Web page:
Introducing Tupper Saussy

It’s painful to have to label myself “artist” or “composer” or “writer” or “musical director.” […]

Mockingbird / 6.23.15

It’s painful to have to label myself “artist” or “composer” or “writer” or “musical director.” Yet I was gifted with abilities to do what these persons do. Can’t I do the things without taking the names? One day the answer came in a letter from a Texas student of my works: “I’m not attracted to your uniqueness. I am attracted to the Substance of your uniqueness which is ‘Christ in you.’ It’s His workmanship that attracts me.” -Tupper Saussy

neon-philharmonicWell, I lived his music, back in the late ’60s, but I didn’t understand the music.

I’m talking about Tupper Saussy, who was a kind of wild man Southern gentleman who was also an extremely gifted composer and keyboard player who was also a unique and visionary Christian. Moreover, he was a graduate of Sewanee and cherished his roots.

What I lived was Tupper Saussy’s music, composed and produced under the name “The Neon Philharmonic”. (Don Gant was the singer.) Remember “Morning Girl”? It was our college theme song for the lush Spring of 1969. It was a romantic, lyrical, indelible pop classic, and it wasn’t lame! It was a little like Brian Wilson — tho’ almost no one understood about him yet — and the lush strings were all right. They added to and did not detract from the hook of the Song.

Saussy’s “Neon Philharmonic” followed up with “Morning Girl, Later”. “Morning Girl, Later” is unbelievable. (See attachment below.) You’ve got to hear it! Her ring is on the wrong hand, and “it’s hard to find your man in a woman’s world”. Poor kid! Moreover, “Catherine’s getting up, and I’ve got things to do.” (Where did ‘Catherine’ come from?)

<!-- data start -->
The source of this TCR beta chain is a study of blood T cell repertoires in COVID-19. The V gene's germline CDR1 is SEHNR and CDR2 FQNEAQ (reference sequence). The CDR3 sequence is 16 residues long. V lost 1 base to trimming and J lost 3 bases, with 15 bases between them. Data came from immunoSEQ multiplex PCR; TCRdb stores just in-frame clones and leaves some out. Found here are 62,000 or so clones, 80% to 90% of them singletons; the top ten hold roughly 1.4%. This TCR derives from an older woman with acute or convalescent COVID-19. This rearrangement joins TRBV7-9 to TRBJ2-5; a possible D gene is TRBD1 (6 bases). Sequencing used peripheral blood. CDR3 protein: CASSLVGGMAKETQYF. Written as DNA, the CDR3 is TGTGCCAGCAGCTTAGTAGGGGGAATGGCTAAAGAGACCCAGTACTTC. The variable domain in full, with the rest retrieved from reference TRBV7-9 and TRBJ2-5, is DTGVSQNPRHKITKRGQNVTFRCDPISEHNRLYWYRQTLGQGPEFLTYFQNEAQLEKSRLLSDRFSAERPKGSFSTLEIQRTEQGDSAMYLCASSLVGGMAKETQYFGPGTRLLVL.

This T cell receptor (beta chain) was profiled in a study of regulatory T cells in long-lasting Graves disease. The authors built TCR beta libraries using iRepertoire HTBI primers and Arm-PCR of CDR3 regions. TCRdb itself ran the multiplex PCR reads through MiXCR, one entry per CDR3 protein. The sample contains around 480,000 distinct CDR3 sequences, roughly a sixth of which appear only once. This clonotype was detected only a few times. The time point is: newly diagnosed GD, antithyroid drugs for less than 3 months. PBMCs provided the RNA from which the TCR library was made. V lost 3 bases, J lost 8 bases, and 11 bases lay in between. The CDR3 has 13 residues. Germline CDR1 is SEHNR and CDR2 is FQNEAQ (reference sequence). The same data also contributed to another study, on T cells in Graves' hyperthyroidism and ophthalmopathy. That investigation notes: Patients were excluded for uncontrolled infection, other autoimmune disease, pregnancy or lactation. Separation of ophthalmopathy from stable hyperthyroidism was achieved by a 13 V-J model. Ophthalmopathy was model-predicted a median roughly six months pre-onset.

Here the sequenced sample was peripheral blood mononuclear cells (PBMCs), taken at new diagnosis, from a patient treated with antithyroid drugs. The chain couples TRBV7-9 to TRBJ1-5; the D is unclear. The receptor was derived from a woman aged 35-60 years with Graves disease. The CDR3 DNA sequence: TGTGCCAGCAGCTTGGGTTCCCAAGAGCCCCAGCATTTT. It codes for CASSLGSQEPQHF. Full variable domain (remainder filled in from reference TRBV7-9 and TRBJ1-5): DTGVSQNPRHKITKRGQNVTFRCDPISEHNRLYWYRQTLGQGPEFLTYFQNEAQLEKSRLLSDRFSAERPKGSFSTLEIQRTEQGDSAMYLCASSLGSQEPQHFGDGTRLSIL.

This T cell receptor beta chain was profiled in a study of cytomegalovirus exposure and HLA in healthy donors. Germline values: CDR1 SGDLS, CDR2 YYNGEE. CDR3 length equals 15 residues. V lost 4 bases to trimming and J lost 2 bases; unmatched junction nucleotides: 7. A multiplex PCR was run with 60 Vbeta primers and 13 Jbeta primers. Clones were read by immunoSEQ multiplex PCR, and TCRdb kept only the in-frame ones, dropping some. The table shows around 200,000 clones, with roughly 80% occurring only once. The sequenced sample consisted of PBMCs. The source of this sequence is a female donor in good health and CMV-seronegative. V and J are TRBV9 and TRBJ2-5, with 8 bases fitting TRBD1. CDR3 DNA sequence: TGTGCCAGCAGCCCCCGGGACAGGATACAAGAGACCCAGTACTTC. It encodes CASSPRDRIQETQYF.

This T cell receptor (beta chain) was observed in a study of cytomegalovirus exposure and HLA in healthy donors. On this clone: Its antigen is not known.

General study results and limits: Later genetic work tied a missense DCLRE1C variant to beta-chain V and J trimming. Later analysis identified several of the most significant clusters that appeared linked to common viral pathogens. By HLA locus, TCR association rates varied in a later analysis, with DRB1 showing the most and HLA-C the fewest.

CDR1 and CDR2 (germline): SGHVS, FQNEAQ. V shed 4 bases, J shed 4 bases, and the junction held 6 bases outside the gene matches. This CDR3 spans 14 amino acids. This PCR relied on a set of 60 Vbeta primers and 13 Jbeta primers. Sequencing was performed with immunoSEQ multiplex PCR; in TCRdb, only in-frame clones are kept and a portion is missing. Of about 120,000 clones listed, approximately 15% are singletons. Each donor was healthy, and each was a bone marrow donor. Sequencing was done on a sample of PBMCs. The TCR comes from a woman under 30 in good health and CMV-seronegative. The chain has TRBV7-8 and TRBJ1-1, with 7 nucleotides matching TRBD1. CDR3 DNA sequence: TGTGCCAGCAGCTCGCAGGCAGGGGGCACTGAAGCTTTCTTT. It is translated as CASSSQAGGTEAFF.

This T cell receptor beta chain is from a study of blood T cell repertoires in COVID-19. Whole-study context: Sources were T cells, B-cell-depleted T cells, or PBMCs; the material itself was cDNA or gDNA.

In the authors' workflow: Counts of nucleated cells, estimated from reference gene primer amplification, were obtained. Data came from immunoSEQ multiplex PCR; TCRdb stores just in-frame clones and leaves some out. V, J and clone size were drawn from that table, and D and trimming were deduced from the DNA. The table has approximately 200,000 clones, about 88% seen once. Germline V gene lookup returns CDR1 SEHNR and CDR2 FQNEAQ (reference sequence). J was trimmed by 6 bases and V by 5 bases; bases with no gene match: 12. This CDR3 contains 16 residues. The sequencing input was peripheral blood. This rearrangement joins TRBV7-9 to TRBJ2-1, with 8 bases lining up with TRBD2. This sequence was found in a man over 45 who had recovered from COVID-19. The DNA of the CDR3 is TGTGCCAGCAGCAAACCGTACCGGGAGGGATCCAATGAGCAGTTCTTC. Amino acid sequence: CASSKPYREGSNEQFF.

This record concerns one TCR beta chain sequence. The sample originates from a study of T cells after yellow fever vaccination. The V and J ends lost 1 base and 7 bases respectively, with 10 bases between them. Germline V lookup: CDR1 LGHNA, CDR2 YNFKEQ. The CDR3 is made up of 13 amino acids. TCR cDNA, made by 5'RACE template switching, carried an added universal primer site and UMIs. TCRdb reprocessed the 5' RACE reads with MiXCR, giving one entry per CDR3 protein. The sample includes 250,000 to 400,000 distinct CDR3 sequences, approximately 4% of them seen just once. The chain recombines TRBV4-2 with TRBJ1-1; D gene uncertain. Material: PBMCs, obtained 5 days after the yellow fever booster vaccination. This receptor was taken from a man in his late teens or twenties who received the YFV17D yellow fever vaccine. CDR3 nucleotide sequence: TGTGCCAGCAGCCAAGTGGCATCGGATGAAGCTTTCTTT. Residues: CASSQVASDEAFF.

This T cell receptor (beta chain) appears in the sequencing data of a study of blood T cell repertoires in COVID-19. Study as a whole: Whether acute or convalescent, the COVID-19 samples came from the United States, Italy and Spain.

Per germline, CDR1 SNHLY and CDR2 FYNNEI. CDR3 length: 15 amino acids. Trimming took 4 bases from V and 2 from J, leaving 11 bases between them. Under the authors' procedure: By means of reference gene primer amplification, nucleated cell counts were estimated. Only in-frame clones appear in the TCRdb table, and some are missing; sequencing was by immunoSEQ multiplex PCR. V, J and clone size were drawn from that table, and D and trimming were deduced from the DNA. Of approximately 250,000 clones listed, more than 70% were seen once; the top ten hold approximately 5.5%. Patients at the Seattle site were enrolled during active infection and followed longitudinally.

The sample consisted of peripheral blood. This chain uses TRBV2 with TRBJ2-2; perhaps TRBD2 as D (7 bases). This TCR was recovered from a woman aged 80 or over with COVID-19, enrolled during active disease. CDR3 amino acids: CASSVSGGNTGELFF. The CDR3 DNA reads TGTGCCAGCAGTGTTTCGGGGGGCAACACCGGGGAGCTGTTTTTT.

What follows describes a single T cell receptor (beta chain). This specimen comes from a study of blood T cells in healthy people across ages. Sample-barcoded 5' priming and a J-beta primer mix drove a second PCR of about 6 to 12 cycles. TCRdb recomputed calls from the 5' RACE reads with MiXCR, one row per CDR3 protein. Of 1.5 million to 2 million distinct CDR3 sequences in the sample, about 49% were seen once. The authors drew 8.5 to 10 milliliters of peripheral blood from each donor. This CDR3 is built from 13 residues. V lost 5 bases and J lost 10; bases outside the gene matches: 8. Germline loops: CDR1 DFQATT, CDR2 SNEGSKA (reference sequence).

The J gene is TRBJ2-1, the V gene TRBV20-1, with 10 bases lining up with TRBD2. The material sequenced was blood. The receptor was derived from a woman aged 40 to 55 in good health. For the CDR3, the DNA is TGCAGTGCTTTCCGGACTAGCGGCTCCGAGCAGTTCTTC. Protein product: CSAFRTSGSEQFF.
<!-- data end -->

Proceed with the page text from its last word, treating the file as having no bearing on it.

By the way, Saussy’s whole album, entitled “The Moth Confesses”, was completely inspired, or almost completely inspired. Every time the arrangements threatened to drown the lyrics, he would put in some perfect horns or a throbbing, arresting bridge.

But wait, this is Mockingbird. Let’s add a few facts:

Tupper Saussy came from an ancient Huguenot family, with Savannah roots, but didn’t understand the true anchor that that gave him until a teacher of his at Sewanee explained the origin of the name “Saussy”. (It’s like the origin of “Dabney”).

When you listen to Saussy’s early piano jazz, which he recorded when he was in college, you’ll hear a rare blend of sophistication and soul. Then, when you get to 1969 and The Neon Philharmonic, you’ll wonder, Where did this inspired artist come from?

Later, Saussy turned into a kind of visionary “nut”, who refused to pay U.S. income tax on principle, and ended up in prison — after being a fugitive from federal agents for ten years. He also embraced his Christian and Protestant heritage big time, writing a book that basically blamed all of America’s problems on the Vatican. He even ghost-wrote, we are told, the autobiography of James Earl Ray.

When Saussy was betrayed by a fellow fugitive in l997, he said that his Christian faith comforted him: “A Christian is honored by betrayal.”



After he came out out of prison, where he had become music director of the chapel, Tupper Saussy returned to Nashville, and recorded an album of songs he had written, sung and accompanied by himself. He died in 2007, two days before the release of that album. He was buried at Christ Church Cathedral (Episcopal).

The reason I introduce Mockingbird readers to Tupper Saussy is that his Neon Philharmonic is a titanic and optimistic pop achievement. Moreover, Saussy’s commitment to the Lord is striking and even odd. We ought to celebrate this kind of original Christian and artist. Have to admit I appreciate his air of refinement, too, and the way he dressed. Reminds me of our late friend Page Grubb, genius composer, pianist, and wit, who also… went to church, and loved God.